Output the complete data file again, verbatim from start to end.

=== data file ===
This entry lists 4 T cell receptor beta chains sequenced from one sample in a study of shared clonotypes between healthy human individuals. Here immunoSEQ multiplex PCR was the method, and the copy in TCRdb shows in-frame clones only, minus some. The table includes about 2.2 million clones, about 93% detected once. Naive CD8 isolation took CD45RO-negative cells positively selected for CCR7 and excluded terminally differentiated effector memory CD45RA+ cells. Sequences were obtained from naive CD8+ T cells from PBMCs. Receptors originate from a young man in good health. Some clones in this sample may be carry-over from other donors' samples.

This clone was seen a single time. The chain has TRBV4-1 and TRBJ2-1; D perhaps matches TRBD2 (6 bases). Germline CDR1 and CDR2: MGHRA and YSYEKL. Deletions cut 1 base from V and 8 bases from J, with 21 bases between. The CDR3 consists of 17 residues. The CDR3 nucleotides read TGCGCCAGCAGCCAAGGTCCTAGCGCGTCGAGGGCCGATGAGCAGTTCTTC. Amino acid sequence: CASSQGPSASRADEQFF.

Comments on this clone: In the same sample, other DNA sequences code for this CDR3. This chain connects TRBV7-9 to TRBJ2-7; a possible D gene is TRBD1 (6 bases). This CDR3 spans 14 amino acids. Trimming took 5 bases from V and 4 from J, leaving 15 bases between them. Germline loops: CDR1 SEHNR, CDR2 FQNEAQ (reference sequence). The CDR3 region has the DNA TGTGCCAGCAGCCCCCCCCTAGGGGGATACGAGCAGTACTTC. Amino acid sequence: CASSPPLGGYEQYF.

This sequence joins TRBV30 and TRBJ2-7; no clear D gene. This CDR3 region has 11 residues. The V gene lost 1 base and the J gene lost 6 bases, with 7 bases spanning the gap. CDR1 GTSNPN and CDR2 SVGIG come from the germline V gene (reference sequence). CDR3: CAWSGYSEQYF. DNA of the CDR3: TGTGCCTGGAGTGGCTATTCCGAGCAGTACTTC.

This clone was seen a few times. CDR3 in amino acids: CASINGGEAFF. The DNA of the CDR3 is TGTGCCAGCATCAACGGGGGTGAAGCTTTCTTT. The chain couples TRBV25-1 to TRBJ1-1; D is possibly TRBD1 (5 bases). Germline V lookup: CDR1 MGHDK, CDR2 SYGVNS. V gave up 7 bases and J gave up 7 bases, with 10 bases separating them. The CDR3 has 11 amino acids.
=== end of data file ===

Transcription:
This entry lists 4 T cell receptor beta chains sequenced from one sample in a study of shared clonotypes between healthy human individuals. Here immunoSEQ multiplex PCR was the method, and the copy in TCRdb shows in-frame clones only, minus some. The table includes about 2.2 million clones, about 93% detected once. Naive CD8 isolation took CD45RO-negative cells positively selected for CCR7 and excluded terminally differentiated effector memory CD45RA+ cells. Sequences were obtained from naive CD8+ T cells from PBMCs. Receptors originate from a young man in good health. Some clones in this sample may be carry-over from other donors' samples.

This clone was seen a single time. The chain has TRBV4-1 and TRBJ2-1; D perhaps matches TRBD2 (6 bases). Germline CDR1 and CDR2: MGHRA and YSYEKL. Deletions cut 1 base from V and 8 bases from J, with 21 bases between. The CDR3 consists of 17 residues. The CDR3 nucleotides read TGCGCCAGCAGCCAAGGTCCTAGCGCGTCGAGGGCCGATGAGCAGTTCTTC. Amino acid sequence: CASSQGPSASRADEQFF.

Comments on this clone: In the same sample, other DNA sequences code for this CDR3. This chain connects TRBV7-9 to TRBJ2-7; a possible D gene is TRBD1 (6 bases). This CDR3 spans 14 amino acids. Trimming took 5 bases from V and 4 from J, leaving 15 bases between them. Germline loops: CDR1 SEHNR, CDR2 FQNEAQ (reference sequence). The CDR3 region has the DNA TGTGCCAGCAGCCCCCCCCTAGGGGGATACGAGCAGTACTTC. Amino acid sequence: CASSPPLGGYEQYF.

This sequence joins TRBV30 and TRBJ2-7; no clear D gene. This CDR3 region has 11 residues. The V gene lost 1 base and the J gene lost 6 bases, with 7 bases spanning the gap. CDR1 GTSNPN and CDR2 SVGIG come from the germline V gene (reference sequence). CDR3: CAWSGYSEQYF. DNA of the CDR3: TGTGCCTGGAGTGGCTATTCCGAGCAGTACTTC.

This clone was seen a few times. CDR3 in amino acids: CASINGGEAFF. The DNA of the CDR3 is TGTGCCAGCATCAACGGGGGTGAAGCTTTCTTT. The chain couples TRBV25-1 to TRBJ1-1; D is possibly TRBD1 (5 bases). Germline V lookup: CDR1 MGHDK, CDR2 SYGVNS. V gave up 7 bases and J gave up 7 bases, with 10 bases separating them. The CDR3 has 11 amino acids.